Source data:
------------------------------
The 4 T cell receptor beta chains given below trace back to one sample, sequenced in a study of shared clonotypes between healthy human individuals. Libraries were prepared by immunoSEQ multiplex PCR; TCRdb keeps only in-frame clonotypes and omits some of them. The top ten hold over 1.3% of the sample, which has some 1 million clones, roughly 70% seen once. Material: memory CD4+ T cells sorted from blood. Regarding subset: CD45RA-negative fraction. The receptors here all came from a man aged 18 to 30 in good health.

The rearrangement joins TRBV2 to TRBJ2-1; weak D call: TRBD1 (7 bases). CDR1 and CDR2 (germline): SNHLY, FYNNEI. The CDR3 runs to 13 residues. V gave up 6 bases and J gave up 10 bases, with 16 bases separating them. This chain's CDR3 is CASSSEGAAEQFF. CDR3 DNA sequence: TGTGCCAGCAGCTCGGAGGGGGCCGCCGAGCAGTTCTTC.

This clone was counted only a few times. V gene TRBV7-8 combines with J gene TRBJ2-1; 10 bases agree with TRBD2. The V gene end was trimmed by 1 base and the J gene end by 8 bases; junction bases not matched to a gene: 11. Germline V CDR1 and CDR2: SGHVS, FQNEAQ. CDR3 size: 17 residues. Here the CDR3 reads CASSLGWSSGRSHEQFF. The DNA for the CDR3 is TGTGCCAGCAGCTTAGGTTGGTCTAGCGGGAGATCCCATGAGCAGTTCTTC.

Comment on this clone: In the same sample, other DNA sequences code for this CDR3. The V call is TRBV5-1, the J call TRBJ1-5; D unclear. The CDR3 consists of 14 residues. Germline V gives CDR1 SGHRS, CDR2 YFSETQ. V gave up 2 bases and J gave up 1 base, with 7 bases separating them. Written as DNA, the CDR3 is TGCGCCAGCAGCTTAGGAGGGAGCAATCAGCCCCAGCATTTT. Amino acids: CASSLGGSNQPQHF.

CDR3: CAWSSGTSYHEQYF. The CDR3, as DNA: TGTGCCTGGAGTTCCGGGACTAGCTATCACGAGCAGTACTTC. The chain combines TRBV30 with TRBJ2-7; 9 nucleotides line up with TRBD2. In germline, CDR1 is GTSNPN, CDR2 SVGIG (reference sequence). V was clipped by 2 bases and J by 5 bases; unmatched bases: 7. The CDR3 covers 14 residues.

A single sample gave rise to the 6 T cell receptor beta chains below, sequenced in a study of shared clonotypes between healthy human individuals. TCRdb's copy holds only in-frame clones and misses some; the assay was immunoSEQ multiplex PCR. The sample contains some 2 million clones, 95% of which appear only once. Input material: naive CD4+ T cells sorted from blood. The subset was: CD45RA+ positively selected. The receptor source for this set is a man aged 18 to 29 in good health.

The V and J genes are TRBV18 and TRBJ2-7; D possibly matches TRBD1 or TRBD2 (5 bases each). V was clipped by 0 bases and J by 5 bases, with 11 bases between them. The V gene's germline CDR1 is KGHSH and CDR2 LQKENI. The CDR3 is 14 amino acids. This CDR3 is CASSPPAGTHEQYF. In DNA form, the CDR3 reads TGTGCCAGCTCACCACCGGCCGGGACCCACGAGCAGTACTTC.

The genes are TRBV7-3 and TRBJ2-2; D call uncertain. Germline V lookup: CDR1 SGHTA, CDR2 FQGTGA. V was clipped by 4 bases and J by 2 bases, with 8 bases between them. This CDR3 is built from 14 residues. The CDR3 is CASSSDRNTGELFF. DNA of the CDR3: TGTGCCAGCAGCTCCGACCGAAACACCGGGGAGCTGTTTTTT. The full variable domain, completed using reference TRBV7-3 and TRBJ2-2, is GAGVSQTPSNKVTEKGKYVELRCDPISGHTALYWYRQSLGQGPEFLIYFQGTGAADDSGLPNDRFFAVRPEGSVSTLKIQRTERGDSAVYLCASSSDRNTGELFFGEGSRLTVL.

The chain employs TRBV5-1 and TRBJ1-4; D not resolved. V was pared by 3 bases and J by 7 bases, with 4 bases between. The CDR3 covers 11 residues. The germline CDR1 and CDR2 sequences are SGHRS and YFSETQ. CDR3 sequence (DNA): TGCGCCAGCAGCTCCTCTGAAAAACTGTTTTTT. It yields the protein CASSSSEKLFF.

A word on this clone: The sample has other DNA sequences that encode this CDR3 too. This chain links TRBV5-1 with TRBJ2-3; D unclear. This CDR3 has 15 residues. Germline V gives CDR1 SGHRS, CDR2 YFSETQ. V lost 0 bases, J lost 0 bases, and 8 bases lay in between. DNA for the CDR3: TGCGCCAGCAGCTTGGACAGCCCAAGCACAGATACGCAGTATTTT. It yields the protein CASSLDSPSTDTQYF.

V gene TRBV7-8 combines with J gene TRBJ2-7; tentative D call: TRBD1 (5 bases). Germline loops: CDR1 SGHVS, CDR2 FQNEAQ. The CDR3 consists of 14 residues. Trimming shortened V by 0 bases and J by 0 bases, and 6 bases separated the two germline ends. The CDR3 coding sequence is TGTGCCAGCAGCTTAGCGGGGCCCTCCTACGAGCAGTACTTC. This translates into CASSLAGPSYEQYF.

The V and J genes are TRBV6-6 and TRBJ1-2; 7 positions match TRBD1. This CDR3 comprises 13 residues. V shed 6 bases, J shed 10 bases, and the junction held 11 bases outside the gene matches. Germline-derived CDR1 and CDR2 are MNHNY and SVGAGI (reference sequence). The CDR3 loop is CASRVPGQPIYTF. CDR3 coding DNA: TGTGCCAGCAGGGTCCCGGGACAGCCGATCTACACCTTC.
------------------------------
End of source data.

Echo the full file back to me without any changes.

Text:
The 4 T cell receptor beta chains given below trace back to one sample, sequenced in a study of shared clonotypes between healthy human individuals. Libraries were prepared by immunoSEQ multiplex PCR; TCRdb keeps only in-frame clonotypes and omits some of them. The top ten hold over 1.3% of the sample, which has some 1 million clones, roughly 70% seen once. Material: memory CD4+ T cells sorted from blood. Regarding subset: CD45RA-negative fraction. The receptors here all came from a man aged 18 to 30 in good health.

The rearrangement joins TRBV2 to TRBJ2-1; weak D call: TRBD1 (7 bases). CDR1 and CDR2 (germline): SNHLY, FYNNEI. The CDR3 runs to 13 residues. V gave up 6 bases and J gave up 10 bases, with 16 bases separating them. This chain's CDR3 is CASSSEGAAEQFF. CDR3 DNA sequence: TGTGCCAGCAGCTCGGAGGGGGCCGCCGAGCAGTTCTTC.

This clone was counted only a few times. V gene TRBV7-8 combines with J gene TRBJ2-1; 10 bases agree with TRBD2. The V gene end was trimmed by 1 base and the J gene end by 8 bases; junction bases not matched to a gene: 11. Germline V CDR1 and CDR2: SGHVS, FQNEAQ. CDR3 size: 17 residues. Here the CDR3 reads CASSLGWSSGRSHEQFF. The DNA for the CDR3 is TGTGCCAGCAGCTTAGGTTGGTCTAGCGGGAGATCCCATGAGCAGTTCTTC.

Comment on this clone: In the same sample, other DNA sequences code for this CDR3. The V call is TRBV5-1, the J call TRBJ1-5; D unclear. The CDR3 consists of 14 residues. Germline V gives CDR1 SGHRS, CDR2 YFSETQ. V gave up 2 bases and J gave up 1 base, with 7 bases separating them. Written as DNA, the CDR3 is TGCGCCAGCAGCTTAGGAGGGAGCAATCAGCCCCAGCATTTT. Amino acids: CASSLGGSNQPQHF.

CDR3: CAWSSGTSYHEQYF. The CDR3, as DNA: TGTGCCTGGAGTTCCGGGACTAGCTATCACGAGCAGTACTTC. The chain combines TRBV30 with TRBJ2-7; 9 nucleotides line up with TRBD2. In germline, CDR1 is GTSNPN, CDR2 SVGIG (reference sequence). V was clipped by 2 bases and J by 5 bases; unmatched bases: 7. The CDR3 covers 14 residues.

A single sample gave rise to the 6 T cell receptor beta chains below, sequenced in a study of shared clonotypes between healthy human individuals. TCRdb's copy holds only in-frame clones and misses some; the assay was immunoSEQ multiplex PCR. The sample contains some 2 million clones, 95% of which appear only once. Input material: naive CD4+ T cells sorted from blood. The subset was: CD45RA+ positively selected. The receptor source for this set is a man aged 18 to 29 in good health.

The V and J genes are TRBV18 and TRBJ2-7; D possibly matches TRBD1 or TRBD2 (5 bases each). V was clipped by 0 bases and J by 5 bases, with 11 bases between them. The V gene's germline CDR1 is KGHSH and CDR2 LQKENI. The CDR3 is 14 amino acids. This CDR3 is CASSPPAGTHEQYF. In DNA form, the CDR3 reads TGTGCCAGCTCACCACCGGCCGGGACCCACGAGCAGTACTTC.

The genes are TRBV7-3 and TRBJ2-2; D call uncertain. Germline V lookup: CDR1 SGHTA, CDR2 FQGTGA. V was clipped by 4 bases and J by 2 bases, with 8 bases between them. This CDR3 is built from 14 residues. The CDR3 is CASSSDRNTGELFF. DNA of the CDR3: TGTGCCAGCAGCTCCGACCGAAACACCGGGGAGCTGTTTTTT. The full variable domain, completed using reference TRBV7-3 and TRBJ2-2, is GAGVSQTPSNKVTEKGKYVELRCDPISGHTALYWYRQSLGQGPEFLIYFQGTGAADDSGLPNDRFFAVRPEGSVSTLKIQRTERGDSAVYLCASSSDRNTGELFFGEGSRLTVL.

The chain employs TRBV5-1 and TRBJ1-4; D not resolved. V was pared by 3 bases and J by 7 bases, with 4 bases between. The CDR3 covers 11 residues. The germline CDR1 and CDR2 sequences are SGHRS and YFSETQ. CDR3 sequence (DNA): TGCGCCAGCAGCTCCTCTGAAAAACTGTTTTTT. It yields the protein CASSSSEKLFF.

A word on this clone: The sample has other DNA sequences that encode this CDR3 too. This chain links TRBV5-1 with TRBJ2-3; D unclear. This CDR3 has 15 residues. Germline V gives CDR1 SGHRS, CDR2 YFSETQ. V lost 0 bases, J lost 0 bases, and 8 bases lay in between. DNA for the CDR3: TGCGCCAGCAGCTTGGACAGCCCAAGCACAGATACGCAGTATTTT. It yields the protein CASSLDSPSTDTQYF.

V gene TRBV7-8 combines with J gene TRBJ2-7; tentative D call: TRBD1 (5 bases). Germline loops: CDR1 SGHVS, CDR2 FQNEAQ. The CDR3 consists of 14 residues. Trimming shortened V by 0 bases and J by 0 bases, and 6 bases separated the two germline ends. The CDR3 coding sequence is TGTGCCAGCAGCTTAGCGGGGCCCTCCTACGAGCAGTACTTC. This translates into CASSLAGPSYEQYF.

The V and J genes are TRBV6-6 and TRBJ1-2; 7 positions match TRBD1. This CDR3 comprises 13 residues. V shed 6 bases, J shed 10 bases, and the junction held 11 bases outside the gene matches. Germline-derived CDR1 and CDR2 are MNHNY and SVGAGI (reference sequence). The CDR3 loop is CASRVPGQPIYTF. CDR3 coding DNA: TGTGCCAGCAGGGTCCCGGGACAGCCGATCTACACCTTC.